The Mysterious UI Hang Which Resolved Itself After 20s

Warning: This post includes ETW, Windbg, Kernel and Process memory dumps. If you don´t want to deep dive into the Windows Internals you should stop reading now.

One strange issue was a UI hang. Normally these are easy to solve because something is doing CPU intensive things on the UI thread, the UI thread is stuck because of a blocking call to wait for something to happen (e.g. to read a 2 GB large file),  or a deadlock has occurred. But this case was different. The UI was stuck but sometimes it did recover after 20s. The UI looked like this while it was not responding:

image

With Windbg we can examine where the UI thread is stuck from a live process or a memory dump. For managed code we need to load sos.dll as usual.

image

From the screenshot above we find that the managed stack is calling WaitMessage

0:000> !ClrStack
OS Thread Id: 0x2dbc (0)
Child SP       IP Call Site
0053ec9c 761a2a9c [InlinedCallFrame: 0053ec9c] System.Windows.Forms.UnsafeNativeMethods.WaitMessage()
0053ec98 58a4d1ea System.Windows.Forms.Application+ComponentManager.System.Windows.Forms.UnsafeNativeMethods.IMsoComponentManager.FPushMessageLoop(IntPtr, Int32, Int32)
0053ed24 58a4cbee System.Windows.Forms.Application+ThreadContext.RunMessageLoopInner(Int32, System.Windows.Forms.ApplicationContext)
0053ed74 58a4ca60 System.Windows.Forms.Application+ThreadContext.RunMessageLoop(Int32, System.Windows.Forms.ApplicationContext)
0053eda0 58a35d59 System.Windows.Forms.Application.Run(System.Windows.Forms.Form)
UIHang.Program.Main() [D:\Source\FocusHang\UIHang\Program.cs @ 19]

which is a perfectly legal call stack and is by no way an indication of a hung UI thread with the id 0x2dbc. The deadlock check command for unmanaged locks !locks yielded no results and the managed counterpart !SyncBlk also showed nothing.

Dumping the other threads can be done in Windbg but when many threads are involved the Parallel Stacks window of Visual Studio is much better:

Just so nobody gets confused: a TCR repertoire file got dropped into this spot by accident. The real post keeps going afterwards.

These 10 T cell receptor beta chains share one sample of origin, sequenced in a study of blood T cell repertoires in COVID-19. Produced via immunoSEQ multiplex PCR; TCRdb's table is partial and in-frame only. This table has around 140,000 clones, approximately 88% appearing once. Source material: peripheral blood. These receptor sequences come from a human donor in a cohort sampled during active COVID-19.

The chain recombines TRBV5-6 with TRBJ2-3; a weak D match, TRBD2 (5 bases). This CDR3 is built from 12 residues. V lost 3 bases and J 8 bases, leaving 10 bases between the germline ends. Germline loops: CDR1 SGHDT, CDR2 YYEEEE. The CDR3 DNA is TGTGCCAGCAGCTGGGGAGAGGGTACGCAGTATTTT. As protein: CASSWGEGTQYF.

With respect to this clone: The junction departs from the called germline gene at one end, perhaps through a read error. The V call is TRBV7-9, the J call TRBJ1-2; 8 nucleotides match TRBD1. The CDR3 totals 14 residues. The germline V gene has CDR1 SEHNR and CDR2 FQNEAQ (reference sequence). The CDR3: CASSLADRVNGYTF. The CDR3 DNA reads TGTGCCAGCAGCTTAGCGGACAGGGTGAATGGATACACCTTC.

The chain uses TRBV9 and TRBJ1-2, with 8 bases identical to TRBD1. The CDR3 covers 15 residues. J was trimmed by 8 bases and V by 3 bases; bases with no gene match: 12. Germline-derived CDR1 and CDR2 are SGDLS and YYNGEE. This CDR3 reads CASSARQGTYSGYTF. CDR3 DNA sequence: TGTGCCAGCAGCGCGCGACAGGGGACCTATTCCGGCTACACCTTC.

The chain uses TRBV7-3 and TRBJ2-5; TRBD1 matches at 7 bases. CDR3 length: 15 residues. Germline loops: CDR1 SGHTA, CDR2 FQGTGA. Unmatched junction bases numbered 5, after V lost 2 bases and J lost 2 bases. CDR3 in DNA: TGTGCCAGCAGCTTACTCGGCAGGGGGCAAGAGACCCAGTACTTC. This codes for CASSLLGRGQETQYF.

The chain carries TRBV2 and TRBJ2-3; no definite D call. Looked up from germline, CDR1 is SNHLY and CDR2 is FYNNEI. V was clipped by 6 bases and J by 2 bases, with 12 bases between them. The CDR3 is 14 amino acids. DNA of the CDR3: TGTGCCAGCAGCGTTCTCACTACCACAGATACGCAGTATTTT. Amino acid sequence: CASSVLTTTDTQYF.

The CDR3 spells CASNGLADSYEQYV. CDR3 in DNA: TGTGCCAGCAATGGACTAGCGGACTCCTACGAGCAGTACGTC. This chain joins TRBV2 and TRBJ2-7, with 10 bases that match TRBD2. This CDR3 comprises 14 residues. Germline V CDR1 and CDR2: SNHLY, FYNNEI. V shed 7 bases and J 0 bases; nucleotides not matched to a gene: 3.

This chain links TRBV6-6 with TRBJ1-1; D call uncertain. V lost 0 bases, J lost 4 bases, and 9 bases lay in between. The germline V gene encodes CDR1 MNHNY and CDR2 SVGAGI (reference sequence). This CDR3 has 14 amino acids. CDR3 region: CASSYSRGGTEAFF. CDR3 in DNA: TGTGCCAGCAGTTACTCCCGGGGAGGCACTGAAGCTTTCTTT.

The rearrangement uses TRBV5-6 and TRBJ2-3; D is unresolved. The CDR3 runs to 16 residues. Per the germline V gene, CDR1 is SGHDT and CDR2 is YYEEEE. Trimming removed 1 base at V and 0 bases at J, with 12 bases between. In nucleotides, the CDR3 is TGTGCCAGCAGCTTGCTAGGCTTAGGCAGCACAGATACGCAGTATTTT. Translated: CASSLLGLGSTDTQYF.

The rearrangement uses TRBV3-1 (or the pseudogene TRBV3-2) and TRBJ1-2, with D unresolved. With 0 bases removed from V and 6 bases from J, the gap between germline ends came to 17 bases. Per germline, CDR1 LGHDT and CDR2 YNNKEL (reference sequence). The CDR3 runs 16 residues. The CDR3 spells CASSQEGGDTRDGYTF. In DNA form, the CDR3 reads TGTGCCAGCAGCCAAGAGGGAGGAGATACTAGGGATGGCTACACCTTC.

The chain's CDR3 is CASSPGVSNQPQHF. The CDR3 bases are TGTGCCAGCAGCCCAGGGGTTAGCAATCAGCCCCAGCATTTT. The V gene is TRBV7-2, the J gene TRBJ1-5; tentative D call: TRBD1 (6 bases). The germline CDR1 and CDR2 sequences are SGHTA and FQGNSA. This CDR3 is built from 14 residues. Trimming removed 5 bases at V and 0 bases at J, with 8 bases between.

image

The other threads also look normal. By the way how would a not normal stack look like? If something has got stuck I simply check out the stacks with the longest stacktrace because these are usually which are actually doing more than waiting for things to happen. But as you can see from the picture above there are no long stacks involved.

The current dump shows nothing. What can we do? Get more dumps! These showed hangs happening in

  • user32.dll!PeekMessage
  • user32.dll!SetFocus
  • user32.dll!ShowWindow

but nowhere was a reason visible why they were hanging. The window manager of Windows inside the kernel is the win32k subsystem. If something is stuck at a deeper level then it is happening inside the kernel and user mode stacks are useless. Procdump (my favorite memory dump creation tool) can give you a peek inside the kernel by dumping not only the user mode part of the call stack but also the kernel stacks (this works on Windows 10 only as far as I know). If you have looked carefully at the Windbg output you will notice that the memory dump was performed with the -mk option (see Comment: in the Windbg window) which creates a second dump file besides the user mode dump

D:\UIHang>procdump -mk -ma UIHang.exe

ProcDump v9.0 – Sysinternals process dump utility
Copyright (C) 2009-2017 Mark Russinovich and Andrew Richards
Sysinternals – http://www.sysinternals.com

[16:56:31] Dump 1 initiated: D:\UIHang\UIHang.exe_180218_165631.dmp
[16:56:31] Dump 1 writing: Estimated dump file size is 177 MB.
[16:56:31] Dump 1 complete: 177 MB written in 0.3 seconds